Monday, August 29, 2016

Bill Gates, poverty, schools, race, and No Kid Hungry

            I thought I’d improve on my blog posts by sharing one from Bill Gates instead.  Last week he wrote about “a powerful conversation on schools, poverty and race”

            Gates recounts his conversation with Washington State Teacher of the Year, Nate Bowling who teaches at a school in Tacoma, WA where 70% of the students are eligible for a free or reduced price school meal, what educators are calling “the New Majority” in recognition of more than 50% of  public school students now living below the poverty line.

            Bowling received a lot of visibility when he wrote a piece called “The Conversation I’m Tired of Not Having” for which Gates includes a link. It’s blunt and provocative about racial attitudes and practices in America and also worth your time to read.  But what caught my attention was how Bowling so directly framed what’s at stake in our work, while explaining his passion for teaching: “It is a matter of life and death,” he said. “If my students are not successful in school, they end up in the prison-industrial complex.” 

Ultimately Bowling was optimistic: “All kids can learn if they have the support.”  He was speaking mostly of quality teachers but we know that necessary support includes the food and nutrition critical for kids to succeed. That’s the fundamental premise of Share Our Strength’s No Kid Hungry campaign.  Whether we succeed or not really can be a matter of life and death.

Monday, August 22, 2016

Postcard from where the economic recovery never happened

            There’s an important new study of which you should be aware. 

I typically seek out inspiring and encouraging news to share because our work is hard and we need all the positive energy we can get to keep moving forward against long odds.  But it’s also important to know when those odds get longer and that’s what we learned last week in an analysis published by the Congressional Budget Office. 

            The study found that since the great recession those who were well off have recovered and those who were not are in even worse shape (evident in contrasting stock market growth with the number of Americans on SNAP not going down materially.)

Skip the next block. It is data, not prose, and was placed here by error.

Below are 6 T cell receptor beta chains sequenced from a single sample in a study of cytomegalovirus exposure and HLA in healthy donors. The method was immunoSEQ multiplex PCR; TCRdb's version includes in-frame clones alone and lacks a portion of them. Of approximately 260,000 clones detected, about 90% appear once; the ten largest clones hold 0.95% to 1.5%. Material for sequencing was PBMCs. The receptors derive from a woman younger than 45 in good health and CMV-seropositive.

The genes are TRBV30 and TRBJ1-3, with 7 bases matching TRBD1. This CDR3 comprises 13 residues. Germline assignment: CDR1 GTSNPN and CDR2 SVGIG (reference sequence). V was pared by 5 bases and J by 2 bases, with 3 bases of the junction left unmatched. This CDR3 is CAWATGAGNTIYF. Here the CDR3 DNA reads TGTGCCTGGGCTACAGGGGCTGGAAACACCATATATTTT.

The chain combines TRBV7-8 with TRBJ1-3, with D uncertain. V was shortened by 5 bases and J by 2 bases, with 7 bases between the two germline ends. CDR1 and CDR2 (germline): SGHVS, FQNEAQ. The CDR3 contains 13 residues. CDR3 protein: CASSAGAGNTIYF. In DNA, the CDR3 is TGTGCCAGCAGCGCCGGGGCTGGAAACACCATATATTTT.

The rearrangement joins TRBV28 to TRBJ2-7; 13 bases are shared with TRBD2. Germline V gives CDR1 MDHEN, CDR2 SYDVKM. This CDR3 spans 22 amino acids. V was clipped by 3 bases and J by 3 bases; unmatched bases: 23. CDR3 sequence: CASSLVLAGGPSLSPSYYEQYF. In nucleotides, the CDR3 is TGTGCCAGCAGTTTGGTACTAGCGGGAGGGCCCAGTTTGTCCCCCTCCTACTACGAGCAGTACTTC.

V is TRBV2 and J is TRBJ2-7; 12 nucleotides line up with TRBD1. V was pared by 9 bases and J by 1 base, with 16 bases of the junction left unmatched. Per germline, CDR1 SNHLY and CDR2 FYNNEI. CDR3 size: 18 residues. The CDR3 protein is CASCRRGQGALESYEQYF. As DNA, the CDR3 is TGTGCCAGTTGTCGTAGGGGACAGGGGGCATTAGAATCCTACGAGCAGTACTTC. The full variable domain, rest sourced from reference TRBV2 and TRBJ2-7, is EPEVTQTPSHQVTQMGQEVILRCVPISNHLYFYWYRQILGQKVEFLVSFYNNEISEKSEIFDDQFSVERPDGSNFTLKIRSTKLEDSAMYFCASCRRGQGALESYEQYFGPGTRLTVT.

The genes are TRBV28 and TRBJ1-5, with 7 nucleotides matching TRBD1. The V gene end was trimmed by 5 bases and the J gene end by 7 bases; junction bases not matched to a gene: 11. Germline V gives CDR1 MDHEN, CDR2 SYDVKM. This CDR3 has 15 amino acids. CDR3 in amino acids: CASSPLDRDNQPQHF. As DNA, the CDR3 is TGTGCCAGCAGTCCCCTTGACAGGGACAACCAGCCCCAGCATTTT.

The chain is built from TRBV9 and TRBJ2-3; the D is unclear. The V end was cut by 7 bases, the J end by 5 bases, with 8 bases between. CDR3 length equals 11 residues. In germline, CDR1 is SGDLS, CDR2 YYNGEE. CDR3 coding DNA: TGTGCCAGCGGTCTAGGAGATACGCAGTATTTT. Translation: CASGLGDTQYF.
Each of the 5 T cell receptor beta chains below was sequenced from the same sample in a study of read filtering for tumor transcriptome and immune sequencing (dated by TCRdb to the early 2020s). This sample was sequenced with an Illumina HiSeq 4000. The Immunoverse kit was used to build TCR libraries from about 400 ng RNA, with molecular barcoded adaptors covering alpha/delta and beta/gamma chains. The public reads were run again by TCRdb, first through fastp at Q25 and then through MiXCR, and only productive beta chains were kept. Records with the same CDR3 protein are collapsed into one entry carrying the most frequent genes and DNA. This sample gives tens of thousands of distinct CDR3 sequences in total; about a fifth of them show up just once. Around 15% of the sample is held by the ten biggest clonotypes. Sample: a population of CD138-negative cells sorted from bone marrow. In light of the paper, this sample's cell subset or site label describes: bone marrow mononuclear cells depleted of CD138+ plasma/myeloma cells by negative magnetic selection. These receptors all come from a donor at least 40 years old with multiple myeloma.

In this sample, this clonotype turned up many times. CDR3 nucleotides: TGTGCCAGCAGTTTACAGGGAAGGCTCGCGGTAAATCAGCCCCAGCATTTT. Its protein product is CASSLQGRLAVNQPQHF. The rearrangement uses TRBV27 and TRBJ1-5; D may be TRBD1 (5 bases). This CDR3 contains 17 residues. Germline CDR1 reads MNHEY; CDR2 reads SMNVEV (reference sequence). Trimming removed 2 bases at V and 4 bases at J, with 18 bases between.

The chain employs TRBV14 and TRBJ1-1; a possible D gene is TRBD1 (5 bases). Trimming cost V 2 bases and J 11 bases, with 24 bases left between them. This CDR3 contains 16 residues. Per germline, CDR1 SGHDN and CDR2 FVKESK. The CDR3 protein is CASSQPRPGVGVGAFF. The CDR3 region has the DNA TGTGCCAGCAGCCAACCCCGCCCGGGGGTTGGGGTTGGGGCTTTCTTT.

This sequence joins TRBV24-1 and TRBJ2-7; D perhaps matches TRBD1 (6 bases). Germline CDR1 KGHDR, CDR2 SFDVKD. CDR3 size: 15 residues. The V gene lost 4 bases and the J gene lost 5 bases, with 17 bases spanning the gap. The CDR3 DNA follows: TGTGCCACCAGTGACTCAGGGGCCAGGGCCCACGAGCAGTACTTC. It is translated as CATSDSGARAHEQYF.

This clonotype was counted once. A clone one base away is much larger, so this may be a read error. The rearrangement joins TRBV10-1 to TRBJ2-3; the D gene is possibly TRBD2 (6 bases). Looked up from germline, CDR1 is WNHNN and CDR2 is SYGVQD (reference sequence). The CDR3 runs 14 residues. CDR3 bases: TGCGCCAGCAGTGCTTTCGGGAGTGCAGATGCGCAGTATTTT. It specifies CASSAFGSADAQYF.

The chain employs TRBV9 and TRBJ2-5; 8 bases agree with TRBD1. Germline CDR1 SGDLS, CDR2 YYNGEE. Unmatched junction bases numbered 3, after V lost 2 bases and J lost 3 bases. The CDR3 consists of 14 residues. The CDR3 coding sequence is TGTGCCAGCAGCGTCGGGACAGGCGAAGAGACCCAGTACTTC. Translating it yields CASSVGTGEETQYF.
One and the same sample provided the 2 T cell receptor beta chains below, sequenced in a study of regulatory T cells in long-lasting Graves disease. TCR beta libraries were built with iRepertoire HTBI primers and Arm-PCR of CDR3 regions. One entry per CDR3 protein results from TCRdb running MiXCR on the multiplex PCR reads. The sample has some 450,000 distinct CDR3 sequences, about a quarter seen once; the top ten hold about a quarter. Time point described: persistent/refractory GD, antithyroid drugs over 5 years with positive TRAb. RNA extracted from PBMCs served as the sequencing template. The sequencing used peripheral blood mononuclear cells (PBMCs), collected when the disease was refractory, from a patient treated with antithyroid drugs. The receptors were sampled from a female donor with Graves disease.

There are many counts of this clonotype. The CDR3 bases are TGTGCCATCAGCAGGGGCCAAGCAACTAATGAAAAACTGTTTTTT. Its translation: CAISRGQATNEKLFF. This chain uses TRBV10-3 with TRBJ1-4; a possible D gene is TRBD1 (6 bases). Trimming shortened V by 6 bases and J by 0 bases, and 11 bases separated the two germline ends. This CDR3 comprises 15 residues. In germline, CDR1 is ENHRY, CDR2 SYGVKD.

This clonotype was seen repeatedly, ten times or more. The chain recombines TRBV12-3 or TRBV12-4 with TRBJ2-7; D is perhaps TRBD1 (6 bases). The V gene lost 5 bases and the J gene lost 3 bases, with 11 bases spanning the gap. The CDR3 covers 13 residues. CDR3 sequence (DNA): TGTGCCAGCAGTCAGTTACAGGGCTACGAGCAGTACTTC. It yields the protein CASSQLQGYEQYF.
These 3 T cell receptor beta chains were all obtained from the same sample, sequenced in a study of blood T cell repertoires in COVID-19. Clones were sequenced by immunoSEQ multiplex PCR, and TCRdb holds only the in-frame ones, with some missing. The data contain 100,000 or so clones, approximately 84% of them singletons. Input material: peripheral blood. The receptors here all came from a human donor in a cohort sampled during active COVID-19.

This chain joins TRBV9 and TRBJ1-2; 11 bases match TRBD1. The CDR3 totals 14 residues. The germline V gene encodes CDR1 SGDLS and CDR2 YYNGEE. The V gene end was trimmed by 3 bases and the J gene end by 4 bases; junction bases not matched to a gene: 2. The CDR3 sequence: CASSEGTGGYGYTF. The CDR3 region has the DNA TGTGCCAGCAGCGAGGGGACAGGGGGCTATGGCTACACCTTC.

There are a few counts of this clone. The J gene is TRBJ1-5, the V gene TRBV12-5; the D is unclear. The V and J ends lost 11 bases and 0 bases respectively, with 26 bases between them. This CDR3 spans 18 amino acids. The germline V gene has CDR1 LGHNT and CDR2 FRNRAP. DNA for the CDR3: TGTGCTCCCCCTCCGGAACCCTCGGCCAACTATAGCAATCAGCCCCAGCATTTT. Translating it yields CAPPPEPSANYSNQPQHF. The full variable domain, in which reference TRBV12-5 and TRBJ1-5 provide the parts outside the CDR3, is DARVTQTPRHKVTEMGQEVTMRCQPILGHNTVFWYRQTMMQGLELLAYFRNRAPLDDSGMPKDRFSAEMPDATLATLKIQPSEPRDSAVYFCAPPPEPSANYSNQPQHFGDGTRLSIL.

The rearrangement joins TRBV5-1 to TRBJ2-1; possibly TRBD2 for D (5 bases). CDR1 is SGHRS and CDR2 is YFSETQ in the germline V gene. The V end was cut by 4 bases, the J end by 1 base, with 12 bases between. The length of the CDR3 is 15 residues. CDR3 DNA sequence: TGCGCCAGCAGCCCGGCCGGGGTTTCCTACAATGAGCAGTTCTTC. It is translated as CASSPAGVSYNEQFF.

Wealthy families and average families both had more wealth than when before the recession hit, but the wealthy saw theirs bounce back at a much faster rate.  In 2007 8% of American families had debt averaging $20,000. By 2013, 12% had debt averaging $32,000. Now the wealthiest 10% of Americans hold three-quarters of the nation’s wealth, as opposed to the two-thirds they held in 1989.

            Imagine not only being poor in the richest country on earth, but being left out of the recovery our government worked so hard to achieve. For some.  It’s not fate, accident, or bad luck. Policies and political choices create such a dynamic. The hunger we fight is a symptom of this deeper problem.

            Even if you listened very carefully, you would not have heard anything from either political party about this new report on growing inequity.  Instead, giving voice to that falls to us and others.  It’s not technically what we do day to day, but it is inescapable morally. If you’d come to the scene of a tragic accident that injured kids, called for help and learned the emergency responders were distracted doing something else, you would do the best you could whether you were trained to do so or not.  So must we. That’s a tall order given all we have going on, but it’s the only path to preventing recurring tragedy and damaged kids.


Thursday, August 11, 2016

The Second Greatest Danger of Campaign 2016

The greatest danger in our presidential campaign is the divisiveness and even potential climate of violence being fostered. But the second greatest danger is that issues have been hijacked almost completely out of the campaign as the press and political community have little choice but to react to and denounce one outrage after another.

What mandate will our next president have to enact specific policies and programs if policies and programs are not being seriously discussed?  How can we discern and assess competing ideas for fixing our schools, addressing hunger and poverty, rebuilding the nation’s infrastructure, combatting terrorism?   The president we inaugurate in 2017 is much more likely to be effective in creating change if voters endorse such change beforehand, not merely default to who they see as the less dangerous of the two.

What a shame it would be, given the great challenges facing our nation – and especially the desperate needs of the most vulnerable and voiceless of our fellow citizens: the hungry, homeless, impoverished - for our next president to have spent years and a hundreds of millions of dollars in pursuit of the office and then get there without a clear mandate from the public to get specific things done starting on day one.

If there’s a silver lining in the dark cloud hanging over our presidential campaign it is the possibility that the growing backlash to crossing every boundary of civilized discourse and decency actually unites the country in ways that nothing else could.  Each day now sees more long-serving public servants, past and present, many of them Republican, putting nation ahead of party.  That needs to happen on both sides of the aisle, now and in the next White House.  It needs to emerge as our new national ethic. If it does, even for a short while, there are no limits to what we can accomplish.